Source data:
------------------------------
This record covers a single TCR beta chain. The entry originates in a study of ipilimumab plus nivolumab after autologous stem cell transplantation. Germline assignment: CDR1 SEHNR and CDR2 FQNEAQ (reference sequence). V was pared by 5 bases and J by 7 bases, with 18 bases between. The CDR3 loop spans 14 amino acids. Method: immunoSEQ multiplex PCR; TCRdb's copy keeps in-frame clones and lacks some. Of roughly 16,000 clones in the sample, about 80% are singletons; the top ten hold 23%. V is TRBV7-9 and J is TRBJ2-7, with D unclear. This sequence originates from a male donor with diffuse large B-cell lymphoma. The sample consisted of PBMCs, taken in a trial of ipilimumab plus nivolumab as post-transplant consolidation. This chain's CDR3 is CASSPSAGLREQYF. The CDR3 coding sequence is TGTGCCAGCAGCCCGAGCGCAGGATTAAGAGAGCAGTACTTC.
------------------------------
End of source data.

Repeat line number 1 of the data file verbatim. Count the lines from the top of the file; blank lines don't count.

This record covers a single TCR beta chain. The entry originates in a study of ipilimumab plus nivolumab after autologous stem cell transplantation. Germline assignment: CDR1 SEHNR and CDR2 FQNEAQ (reference sequence). V was pared by 5 bases and J by 7 bases, with 18 bases between. The CDR3 loop spans 14 amino acids. Method: immunoSEQ multiplex PCR; TCRdb's copy keeps in-frame clones and lacks some. Of roughly 16,000 clones in the sample, about 80% are singletons; the top ten hold 23%. V is TRBV7-9 and J is TRBJ2-7, with D unclear. This sequence originates from a male donor with diffuse large B-cell lymphoma. The sample consisted of PBMCs, taken in a trial of ipilimumab plus nivolumab as post-transplant consolidation. This chain's CDR3 is CASSPSAGLREQYF. The CDR3 coding sequence is TGTGCCAGCAGCCCGAGCGCAGGATTAAGAGAGCAGTACTTC.